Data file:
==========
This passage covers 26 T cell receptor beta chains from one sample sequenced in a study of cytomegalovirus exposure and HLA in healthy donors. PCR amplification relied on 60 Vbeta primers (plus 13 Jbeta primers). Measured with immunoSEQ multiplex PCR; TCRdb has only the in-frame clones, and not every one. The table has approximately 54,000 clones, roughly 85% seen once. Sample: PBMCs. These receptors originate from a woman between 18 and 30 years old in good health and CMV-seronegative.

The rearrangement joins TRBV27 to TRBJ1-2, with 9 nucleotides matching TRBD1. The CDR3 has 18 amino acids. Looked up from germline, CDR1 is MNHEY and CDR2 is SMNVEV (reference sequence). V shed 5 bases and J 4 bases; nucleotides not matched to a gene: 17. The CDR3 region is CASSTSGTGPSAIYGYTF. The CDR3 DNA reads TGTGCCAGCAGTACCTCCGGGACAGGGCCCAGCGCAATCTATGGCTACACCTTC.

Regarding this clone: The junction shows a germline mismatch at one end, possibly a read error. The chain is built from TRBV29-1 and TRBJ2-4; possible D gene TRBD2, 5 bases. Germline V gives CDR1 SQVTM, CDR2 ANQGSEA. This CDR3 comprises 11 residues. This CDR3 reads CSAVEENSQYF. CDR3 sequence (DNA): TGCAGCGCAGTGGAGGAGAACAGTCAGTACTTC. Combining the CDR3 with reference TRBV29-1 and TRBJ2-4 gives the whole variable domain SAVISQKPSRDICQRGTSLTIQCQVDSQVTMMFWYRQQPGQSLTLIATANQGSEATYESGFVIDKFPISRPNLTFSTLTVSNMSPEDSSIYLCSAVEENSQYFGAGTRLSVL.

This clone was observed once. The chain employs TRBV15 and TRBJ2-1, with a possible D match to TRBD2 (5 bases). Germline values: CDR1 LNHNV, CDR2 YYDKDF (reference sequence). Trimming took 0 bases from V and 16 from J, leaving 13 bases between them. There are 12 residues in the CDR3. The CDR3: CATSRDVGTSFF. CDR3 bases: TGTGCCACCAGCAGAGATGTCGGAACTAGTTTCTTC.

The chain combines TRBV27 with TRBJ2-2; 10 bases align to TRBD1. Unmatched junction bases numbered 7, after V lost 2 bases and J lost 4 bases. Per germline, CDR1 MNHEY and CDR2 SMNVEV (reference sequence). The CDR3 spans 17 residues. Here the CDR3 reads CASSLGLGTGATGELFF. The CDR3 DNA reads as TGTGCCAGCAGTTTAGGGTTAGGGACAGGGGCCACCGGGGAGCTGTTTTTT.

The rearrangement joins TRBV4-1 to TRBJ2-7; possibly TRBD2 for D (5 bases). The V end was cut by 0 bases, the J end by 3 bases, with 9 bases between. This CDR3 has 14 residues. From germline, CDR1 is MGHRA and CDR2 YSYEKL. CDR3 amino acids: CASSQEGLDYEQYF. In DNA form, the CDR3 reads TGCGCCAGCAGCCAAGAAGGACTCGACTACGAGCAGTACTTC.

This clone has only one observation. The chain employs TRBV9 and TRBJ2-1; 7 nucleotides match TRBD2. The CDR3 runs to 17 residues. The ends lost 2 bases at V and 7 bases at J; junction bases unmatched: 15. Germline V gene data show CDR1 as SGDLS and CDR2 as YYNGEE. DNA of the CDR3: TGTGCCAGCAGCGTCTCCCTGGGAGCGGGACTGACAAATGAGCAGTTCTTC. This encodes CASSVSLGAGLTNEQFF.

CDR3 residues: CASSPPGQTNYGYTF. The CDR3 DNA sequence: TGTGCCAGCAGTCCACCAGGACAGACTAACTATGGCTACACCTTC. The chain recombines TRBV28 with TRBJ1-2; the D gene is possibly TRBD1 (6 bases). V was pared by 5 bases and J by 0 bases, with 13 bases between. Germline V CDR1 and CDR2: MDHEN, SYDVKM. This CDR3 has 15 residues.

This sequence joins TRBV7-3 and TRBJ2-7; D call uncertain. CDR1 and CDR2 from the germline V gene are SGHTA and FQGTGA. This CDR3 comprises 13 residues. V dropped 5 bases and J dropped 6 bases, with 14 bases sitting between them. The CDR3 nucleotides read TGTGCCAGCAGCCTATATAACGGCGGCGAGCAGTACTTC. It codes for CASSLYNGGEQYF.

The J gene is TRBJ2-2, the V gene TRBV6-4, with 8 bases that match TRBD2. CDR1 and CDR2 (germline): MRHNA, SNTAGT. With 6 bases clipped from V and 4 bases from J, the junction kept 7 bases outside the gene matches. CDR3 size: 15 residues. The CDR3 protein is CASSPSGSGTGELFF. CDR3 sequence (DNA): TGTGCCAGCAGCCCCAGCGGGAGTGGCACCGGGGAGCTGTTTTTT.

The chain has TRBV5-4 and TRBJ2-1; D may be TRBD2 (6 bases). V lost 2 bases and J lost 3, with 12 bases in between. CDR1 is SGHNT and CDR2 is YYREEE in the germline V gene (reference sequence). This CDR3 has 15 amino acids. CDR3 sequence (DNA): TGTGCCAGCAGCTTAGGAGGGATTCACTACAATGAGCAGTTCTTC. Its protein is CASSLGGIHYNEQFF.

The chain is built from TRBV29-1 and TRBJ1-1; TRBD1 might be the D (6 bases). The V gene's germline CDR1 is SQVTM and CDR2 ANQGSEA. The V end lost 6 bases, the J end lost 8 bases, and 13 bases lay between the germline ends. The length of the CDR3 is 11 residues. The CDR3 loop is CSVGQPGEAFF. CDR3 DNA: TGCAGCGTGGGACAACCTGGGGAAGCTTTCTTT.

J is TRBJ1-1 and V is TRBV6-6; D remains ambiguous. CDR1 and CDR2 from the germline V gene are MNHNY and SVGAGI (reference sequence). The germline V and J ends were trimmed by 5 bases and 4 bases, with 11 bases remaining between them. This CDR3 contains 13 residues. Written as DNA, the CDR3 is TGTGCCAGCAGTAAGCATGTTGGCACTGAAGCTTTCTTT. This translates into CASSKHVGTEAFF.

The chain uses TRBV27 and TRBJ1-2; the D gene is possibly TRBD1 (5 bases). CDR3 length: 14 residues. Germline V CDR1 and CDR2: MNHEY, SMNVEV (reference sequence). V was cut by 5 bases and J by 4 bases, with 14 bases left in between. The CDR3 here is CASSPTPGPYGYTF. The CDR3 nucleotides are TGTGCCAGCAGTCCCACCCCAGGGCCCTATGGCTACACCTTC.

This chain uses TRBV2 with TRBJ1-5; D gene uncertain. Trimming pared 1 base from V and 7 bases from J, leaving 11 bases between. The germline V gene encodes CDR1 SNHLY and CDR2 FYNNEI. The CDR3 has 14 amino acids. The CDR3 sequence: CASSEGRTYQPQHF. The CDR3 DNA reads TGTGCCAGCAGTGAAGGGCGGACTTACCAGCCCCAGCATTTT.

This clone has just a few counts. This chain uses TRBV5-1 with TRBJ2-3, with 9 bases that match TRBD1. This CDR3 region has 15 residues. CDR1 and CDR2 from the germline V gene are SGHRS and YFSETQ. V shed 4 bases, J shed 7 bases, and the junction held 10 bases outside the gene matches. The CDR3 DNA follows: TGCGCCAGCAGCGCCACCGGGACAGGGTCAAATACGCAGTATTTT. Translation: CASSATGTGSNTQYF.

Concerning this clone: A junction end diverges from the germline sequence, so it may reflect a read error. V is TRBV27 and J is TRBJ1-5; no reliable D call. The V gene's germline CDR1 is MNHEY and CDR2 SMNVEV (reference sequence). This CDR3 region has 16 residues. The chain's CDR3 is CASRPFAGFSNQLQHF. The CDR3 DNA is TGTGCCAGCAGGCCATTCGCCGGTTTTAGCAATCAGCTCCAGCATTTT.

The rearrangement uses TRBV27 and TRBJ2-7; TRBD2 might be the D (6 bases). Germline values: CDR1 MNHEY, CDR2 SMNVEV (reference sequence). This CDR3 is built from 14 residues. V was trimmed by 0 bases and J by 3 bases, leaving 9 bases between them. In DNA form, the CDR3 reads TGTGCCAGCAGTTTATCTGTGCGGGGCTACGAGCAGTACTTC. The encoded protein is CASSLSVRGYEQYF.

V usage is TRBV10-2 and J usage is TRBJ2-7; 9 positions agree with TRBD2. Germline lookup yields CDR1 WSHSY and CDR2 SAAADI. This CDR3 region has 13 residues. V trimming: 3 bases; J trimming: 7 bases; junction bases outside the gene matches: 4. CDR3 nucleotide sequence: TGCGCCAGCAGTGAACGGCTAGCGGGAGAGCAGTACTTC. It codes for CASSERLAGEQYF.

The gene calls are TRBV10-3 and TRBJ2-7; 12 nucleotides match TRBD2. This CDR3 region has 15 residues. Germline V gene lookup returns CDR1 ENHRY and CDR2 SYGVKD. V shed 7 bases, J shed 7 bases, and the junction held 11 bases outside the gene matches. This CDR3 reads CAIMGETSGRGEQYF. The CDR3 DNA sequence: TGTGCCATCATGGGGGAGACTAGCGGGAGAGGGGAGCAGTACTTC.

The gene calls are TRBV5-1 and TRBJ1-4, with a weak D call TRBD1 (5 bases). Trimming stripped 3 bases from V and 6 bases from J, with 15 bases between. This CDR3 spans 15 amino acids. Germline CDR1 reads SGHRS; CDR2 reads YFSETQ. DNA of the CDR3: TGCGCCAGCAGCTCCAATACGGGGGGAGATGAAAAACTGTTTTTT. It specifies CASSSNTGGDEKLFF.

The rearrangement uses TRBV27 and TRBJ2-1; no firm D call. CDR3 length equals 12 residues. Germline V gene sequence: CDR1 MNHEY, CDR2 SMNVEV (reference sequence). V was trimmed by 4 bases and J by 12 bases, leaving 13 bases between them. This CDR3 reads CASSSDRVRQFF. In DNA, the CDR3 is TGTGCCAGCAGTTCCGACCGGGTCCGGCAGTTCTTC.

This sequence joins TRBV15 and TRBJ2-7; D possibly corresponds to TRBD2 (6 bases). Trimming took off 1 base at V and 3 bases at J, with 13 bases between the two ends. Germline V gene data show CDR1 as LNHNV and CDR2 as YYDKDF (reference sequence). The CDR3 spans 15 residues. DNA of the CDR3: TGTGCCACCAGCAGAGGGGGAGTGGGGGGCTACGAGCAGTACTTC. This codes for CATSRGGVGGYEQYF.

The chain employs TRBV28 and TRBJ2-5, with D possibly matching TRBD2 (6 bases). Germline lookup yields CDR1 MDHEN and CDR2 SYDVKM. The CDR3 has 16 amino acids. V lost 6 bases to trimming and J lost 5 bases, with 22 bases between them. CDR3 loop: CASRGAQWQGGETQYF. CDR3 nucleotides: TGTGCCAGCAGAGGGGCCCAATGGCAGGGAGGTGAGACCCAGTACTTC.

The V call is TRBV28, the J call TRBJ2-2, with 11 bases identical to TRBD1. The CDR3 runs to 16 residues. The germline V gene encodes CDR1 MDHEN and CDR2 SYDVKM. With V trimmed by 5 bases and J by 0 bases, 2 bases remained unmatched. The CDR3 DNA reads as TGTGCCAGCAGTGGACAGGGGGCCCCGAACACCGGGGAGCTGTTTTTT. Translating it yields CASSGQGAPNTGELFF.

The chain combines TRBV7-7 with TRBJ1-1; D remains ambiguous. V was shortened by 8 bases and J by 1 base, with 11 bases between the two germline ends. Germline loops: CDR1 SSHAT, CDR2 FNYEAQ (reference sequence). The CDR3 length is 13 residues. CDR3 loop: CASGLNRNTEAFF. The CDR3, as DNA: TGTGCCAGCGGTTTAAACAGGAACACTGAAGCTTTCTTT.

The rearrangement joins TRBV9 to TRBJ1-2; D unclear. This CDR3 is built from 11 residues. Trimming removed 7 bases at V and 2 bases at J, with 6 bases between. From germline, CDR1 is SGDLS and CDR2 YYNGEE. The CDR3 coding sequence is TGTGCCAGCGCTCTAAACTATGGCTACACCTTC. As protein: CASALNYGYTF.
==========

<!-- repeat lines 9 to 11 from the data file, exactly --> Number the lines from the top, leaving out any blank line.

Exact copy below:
This sequence joins TRBV7-3 and TRBJ2-7; D call uncertain. CDR1 and CDR2 from the germline V gene are SGHTA and FQGTGA. This CDR3 comprises 13 residues. V dropped 5 bases and J dropped 6 bases, with 14 bases sitting between them. The CDR3 nucleotides read TGTGCCAGCAGCCTATATAACGGCGGCGAGCAGTACTTC. It codes for CASSLYNGGEQYF.

The J gene is TRBJ2-2, the V gene TRBV6-4, with 8 bases that match TRBD2. CDR1 and CDR2 (germline): MRHNA, SNTAGT. With 6 bases clipped from V and 4 bases from J, the junction kept 7 bases outside the gene matches. CDR3 size: 15 residues. The CDR3 protein is CASSPSGSGTGELFF. CDR3 sequence (DNA): TGTGCCAGCAGCCCCAGCGGGAGTGGCACCGGGGAGCTGTTTTTT.

The chain has TRBV5-4 and TRBJ2-1; D may be TRBD2 (6 bases). V lost 2 bases and J lost 3, with 12 bases in between. CDR1 is SGHNT and CDR2 is YYREEE in the germline V gene (reference sequence). This CDR3 has 15 amino acids. CDR3 sequence (DNA): TGTGCCAGCAGCTTAGGAGGGATTCACTACAATGAGCAGTTCTTC. Its protein is CASSLGGIHYNEQFF.